Sick4U is a new album from “The Adjustment Bureau.” Set for limited advance release on March 29th by Diac Immortal Records (on Traxsource, Beatport and Spotify,) it includes four funky, futurist mixes from artists Ben Rebel, QdEarl, and Man From Object: R525L. Femi.x makes an appearance as well. The mixes are darkly ambient, taking the listener on a hypnotic musical journey. The recurring motif is the sample “I was sick for you,” which contributes to the overall feeling of a surreal, underworld atmosphere. Space Invader Mix is probably the most futuristic of the bunch, with its punchy, polyphonic synth styled backing. The house beats in general are refreshingly minimalist, taking on an almost tribal characteristic when they’re on their own.
Production on this release is impressive. Everything is just so polished and well done, professionalism without excess. What I really like about this album though is how it manages to be thought provoking (not an easy task for dance tracks with few words.) Seriously though, listening to these songs I felt like I was meditating. They’re just very contemplative. I recommend you check this release out when it becomes available next week.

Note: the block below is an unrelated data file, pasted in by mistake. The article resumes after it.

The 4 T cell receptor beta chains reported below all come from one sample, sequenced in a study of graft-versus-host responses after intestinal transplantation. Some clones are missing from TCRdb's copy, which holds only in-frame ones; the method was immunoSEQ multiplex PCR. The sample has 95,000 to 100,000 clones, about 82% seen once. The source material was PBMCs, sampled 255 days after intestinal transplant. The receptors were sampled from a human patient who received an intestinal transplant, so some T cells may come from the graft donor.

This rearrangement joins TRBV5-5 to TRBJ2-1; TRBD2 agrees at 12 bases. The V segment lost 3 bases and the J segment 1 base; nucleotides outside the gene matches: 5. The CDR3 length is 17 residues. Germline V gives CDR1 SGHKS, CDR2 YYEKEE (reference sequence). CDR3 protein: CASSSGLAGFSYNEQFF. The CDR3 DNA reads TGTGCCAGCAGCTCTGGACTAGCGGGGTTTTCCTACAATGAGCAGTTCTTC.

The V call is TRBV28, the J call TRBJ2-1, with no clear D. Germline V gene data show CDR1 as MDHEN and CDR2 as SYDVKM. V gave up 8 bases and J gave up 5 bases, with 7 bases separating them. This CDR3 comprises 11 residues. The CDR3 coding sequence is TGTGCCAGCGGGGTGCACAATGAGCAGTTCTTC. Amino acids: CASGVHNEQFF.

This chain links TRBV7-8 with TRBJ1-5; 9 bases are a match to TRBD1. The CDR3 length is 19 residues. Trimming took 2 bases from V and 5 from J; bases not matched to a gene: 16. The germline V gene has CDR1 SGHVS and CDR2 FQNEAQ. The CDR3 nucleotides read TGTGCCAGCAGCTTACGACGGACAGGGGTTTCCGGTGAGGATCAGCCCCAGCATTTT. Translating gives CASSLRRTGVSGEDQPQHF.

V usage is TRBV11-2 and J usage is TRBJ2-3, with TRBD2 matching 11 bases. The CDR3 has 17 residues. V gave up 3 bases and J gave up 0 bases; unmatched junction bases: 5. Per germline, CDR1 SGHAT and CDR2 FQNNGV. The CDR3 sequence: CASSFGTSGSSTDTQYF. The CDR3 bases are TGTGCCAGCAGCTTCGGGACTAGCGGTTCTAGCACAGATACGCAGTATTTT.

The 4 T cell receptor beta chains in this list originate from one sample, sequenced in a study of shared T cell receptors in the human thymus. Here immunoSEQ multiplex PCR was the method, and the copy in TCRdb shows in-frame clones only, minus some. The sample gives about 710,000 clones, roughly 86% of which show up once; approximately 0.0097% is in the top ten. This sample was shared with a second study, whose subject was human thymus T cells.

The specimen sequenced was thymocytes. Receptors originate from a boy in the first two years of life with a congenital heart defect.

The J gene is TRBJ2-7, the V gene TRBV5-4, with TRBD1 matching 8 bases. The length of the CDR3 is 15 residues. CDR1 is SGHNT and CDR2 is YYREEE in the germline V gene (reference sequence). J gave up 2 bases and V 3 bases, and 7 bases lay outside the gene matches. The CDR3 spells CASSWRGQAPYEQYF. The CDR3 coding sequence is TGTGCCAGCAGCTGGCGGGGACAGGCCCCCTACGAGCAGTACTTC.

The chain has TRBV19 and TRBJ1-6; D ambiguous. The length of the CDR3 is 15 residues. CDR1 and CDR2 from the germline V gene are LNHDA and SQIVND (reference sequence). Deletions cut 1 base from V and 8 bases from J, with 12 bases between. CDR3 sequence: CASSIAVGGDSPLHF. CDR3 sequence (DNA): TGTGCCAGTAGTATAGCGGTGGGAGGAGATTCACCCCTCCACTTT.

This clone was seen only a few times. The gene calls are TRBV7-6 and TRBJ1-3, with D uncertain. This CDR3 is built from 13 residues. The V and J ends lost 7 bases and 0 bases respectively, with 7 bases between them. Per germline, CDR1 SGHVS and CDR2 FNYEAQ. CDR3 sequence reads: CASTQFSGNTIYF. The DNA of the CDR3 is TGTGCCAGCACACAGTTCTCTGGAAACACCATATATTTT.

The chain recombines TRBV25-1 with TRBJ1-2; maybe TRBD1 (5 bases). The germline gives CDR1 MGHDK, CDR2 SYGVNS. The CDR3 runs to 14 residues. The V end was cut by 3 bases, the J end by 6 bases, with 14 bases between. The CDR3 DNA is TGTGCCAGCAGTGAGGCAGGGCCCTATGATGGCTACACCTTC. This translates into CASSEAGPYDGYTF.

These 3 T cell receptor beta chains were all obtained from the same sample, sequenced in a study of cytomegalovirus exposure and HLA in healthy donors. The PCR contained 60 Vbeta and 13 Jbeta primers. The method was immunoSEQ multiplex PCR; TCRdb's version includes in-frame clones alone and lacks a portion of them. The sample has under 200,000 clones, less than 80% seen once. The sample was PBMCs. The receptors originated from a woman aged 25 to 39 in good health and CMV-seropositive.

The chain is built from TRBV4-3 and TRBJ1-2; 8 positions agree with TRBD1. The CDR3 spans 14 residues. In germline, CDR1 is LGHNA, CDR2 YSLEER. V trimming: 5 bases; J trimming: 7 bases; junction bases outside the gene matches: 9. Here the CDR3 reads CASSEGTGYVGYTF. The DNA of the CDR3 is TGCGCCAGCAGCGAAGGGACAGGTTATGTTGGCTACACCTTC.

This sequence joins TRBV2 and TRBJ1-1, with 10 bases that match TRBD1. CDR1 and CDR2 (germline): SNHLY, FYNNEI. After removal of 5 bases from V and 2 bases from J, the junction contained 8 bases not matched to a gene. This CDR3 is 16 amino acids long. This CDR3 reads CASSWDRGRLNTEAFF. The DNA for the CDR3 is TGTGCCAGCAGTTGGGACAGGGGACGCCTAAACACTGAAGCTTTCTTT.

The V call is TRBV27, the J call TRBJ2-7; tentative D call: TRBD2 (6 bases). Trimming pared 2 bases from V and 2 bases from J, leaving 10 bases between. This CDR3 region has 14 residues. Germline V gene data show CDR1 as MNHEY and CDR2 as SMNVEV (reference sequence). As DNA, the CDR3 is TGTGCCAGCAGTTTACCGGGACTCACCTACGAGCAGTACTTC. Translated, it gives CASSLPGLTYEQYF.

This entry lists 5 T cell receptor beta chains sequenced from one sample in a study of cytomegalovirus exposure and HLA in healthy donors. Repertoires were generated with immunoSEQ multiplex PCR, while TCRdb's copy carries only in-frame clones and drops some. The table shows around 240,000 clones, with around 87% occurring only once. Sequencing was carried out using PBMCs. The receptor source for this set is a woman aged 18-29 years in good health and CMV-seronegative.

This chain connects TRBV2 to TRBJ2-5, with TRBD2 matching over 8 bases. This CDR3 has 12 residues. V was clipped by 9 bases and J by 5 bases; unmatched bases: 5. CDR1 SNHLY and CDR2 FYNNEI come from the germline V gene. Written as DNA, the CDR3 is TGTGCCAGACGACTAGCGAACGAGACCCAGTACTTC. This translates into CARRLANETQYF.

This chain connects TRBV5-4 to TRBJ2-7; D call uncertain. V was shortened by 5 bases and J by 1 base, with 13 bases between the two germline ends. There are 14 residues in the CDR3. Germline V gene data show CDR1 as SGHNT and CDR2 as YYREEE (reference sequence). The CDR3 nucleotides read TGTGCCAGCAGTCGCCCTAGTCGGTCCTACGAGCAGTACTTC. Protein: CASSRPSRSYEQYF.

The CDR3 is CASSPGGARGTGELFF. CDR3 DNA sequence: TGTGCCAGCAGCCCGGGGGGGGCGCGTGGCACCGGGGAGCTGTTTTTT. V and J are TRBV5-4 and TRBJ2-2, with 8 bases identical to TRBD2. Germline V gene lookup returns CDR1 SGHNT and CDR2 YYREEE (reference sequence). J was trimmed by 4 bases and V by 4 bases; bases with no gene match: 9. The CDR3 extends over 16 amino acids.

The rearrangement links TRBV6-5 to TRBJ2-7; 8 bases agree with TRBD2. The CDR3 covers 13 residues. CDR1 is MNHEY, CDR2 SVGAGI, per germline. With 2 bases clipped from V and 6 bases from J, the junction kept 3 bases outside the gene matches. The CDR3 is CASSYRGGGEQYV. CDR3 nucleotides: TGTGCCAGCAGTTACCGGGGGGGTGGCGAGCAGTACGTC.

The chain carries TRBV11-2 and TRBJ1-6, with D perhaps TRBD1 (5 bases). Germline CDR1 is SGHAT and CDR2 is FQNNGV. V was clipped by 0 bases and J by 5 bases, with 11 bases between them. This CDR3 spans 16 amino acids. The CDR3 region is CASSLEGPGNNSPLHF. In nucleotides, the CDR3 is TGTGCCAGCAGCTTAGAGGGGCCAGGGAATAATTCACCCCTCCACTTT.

Million Birds is a new album from Minnesota band, Six Mile Grove. One lesson I’ve learned over the years is that this style of music, which blends elements of roots, country,and rock’n’roll is difficult to classify to anyone’s satisfaction. A band once angrily wrote to me after I reviewed them and insisted that they were “not a country band, they were “a blue and roots Americana band!” Six Mile Grove’s music similarly blurs the line between genres, and the result is awesome. Million Birds is really good. It’s mellow, emotive rock’n’roll with vintage, 1950’s vibes and a bit of backwater goodness. The singer reminds me a bit of Buddy Holly (both in vocal tone and appearance.) The performances on this album are excellent all around. This is honestly some of the best music I’ve ever heard from an “indie” band. In a just world or a different time, their song Not My Fault would be a top ten hit. Unfortunately we live right now though, so bands like this have to go through a lot of hoops just to be heard by anyone. The good news is that now you know about this album and get to listen to it. Million Birds is authentic, avant garde and evokes a sense of nostalgic innocence from beginning to end.